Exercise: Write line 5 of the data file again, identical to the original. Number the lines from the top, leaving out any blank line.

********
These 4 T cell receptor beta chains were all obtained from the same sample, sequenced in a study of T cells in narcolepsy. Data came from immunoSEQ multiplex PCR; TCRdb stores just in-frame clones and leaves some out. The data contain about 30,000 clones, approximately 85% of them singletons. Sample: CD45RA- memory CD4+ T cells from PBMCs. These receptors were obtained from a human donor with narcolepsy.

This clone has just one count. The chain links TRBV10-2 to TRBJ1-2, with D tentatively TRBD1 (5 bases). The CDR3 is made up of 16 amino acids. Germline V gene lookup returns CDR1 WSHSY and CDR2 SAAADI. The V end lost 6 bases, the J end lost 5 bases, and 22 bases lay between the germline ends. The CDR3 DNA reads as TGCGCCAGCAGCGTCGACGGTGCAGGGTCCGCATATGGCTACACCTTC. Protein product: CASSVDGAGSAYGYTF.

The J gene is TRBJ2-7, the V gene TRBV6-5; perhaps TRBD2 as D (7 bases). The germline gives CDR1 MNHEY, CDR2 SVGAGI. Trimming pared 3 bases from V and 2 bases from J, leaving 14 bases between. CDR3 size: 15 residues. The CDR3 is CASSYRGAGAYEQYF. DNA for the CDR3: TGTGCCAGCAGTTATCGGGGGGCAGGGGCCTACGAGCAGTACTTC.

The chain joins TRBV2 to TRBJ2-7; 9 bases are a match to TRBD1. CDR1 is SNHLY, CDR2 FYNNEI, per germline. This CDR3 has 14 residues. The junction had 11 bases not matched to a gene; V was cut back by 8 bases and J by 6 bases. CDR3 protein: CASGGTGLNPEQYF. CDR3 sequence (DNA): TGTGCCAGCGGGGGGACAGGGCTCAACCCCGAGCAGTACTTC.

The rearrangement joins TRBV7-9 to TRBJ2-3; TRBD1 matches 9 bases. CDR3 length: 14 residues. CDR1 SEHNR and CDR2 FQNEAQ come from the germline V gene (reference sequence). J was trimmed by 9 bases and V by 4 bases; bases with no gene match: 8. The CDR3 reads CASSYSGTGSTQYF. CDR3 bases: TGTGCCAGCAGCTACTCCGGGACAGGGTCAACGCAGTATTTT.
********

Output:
The rearrangement joins TRBV7-9 to TRBJ2-3; TRBD1 matches 9 bases. CDR3 length: 14 residues. CDR1 SEHNR and CDR2 FQNEAQ come from the germline V gene (reference sequence). J was trimmed by 9 bases and V by 4 bases; bases with no gene match: 8. The CDR3 reads CASSYSGTGSTQYF. CDR3 bases: TGTGCCAGCAGCTACTCCGGGACAGGGTCAACGCAGTATTTT.